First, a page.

5. In a filtering device for providing protection in electrical and electronic circuits against spurious high frequency energies, the combination comprising a first conductor composed of a high-conductivity material and having input and output terminals, a second conductor composed of a magnetic material having input and output terminals, said second conductor having a longitudinal bore through which said first conductor extends, said second conductor having a wall thickness determined by the expression for skin depth 6:\/(1rp.o') /f where a is initial permeability of the material, a is the conductivity of the material and f is the cut-off frequency of the filter, said first and second conductors being shorted together at least one of the two pairs of corresponding terminals, a hollow container composed of a non-magnetic, highconductivity material situated such that said container substantially surrounds said first and second conductors to act as a high-frequency electromagnetic shield, and said container being electrically shorted at one position to said second conductor.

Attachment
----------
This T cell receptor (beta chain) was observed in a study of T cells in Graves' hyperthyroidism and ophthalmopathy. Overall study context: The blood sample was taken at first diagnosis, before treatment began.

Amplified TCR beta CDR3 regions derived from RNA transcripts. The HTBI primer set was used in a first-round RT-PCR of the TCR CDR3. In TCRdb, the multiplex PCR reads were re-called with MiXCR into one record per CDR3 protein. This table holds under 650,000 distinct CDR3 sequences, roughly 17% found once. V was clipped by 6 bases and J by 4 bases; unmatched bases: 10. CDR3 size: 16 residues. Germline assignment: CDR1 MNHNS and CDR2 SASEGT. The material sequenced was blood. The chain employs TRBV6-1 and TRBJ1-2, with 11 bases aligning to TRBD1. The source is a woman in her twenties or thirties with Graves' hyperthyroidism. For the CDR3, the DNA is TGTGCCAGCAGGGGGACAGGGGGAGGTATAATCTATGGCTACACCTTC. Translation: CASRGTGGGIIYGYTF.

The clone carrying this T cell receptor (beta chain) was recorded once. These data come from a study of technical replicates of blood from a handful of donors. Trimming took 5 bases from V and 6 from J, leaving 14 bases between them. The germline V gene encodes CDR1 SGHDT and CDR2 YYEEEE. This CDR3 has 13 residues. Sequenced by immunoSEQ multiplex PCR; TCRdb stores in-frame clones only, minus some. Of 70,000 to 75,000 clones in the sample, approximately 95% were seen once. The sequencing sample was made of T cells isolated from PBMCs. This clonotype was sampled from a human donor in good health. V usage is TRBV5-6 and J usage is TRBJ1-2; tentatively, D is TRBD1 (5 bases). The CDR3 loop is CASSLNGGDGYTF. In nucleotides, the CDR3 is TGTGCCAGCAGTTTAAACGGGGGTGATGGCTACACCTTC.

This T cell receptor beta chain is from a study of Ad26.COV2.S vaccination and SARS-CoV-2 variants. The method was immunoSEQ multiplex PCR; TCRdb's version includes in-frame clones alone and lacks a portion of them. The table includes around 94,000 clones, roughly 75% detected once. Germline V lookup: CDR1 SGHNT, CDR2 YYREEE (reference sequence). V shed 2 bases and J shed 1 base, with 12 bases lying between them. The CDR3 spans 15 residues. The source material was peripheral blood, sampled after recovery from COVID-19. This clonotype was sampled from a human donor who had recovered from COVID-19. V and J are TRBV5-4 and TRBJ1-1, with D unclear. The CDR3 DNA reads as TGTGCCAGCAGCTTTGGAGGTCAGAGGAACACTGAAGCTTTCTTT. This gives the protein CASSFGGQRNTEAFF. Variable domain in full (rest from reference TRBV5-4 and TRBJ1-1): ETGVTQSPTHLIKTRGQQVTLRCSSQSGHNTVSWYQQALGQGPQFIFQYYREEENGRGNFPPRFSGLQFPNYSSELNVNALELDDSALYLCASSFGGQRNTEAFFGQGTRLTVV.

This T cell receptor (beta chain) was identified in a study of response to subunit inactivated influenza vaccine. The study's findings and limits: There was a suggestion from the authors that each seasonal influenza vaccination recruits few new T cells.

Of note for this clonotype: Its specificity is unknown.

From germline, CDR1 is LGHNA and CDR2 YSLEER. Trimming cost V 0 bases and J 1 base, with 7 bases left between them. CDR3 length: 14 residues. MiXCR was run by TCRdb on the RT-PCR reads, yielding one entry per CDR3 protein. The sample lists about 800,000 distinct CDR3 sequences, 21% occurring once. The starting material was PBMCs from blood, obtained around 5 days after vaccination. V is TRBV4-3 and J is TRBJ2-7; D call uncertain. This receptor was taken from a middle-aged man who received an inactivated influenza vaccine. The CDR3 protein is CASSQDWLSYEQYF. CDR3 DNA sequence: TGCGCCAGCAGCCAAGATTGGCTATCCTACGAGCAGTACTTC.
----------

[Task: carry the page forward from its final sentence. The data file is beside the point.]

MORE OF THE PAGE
6. A filtering device as in claim 5 further comprising:

an anti-resonance capacitor connected between said first conductor and said container.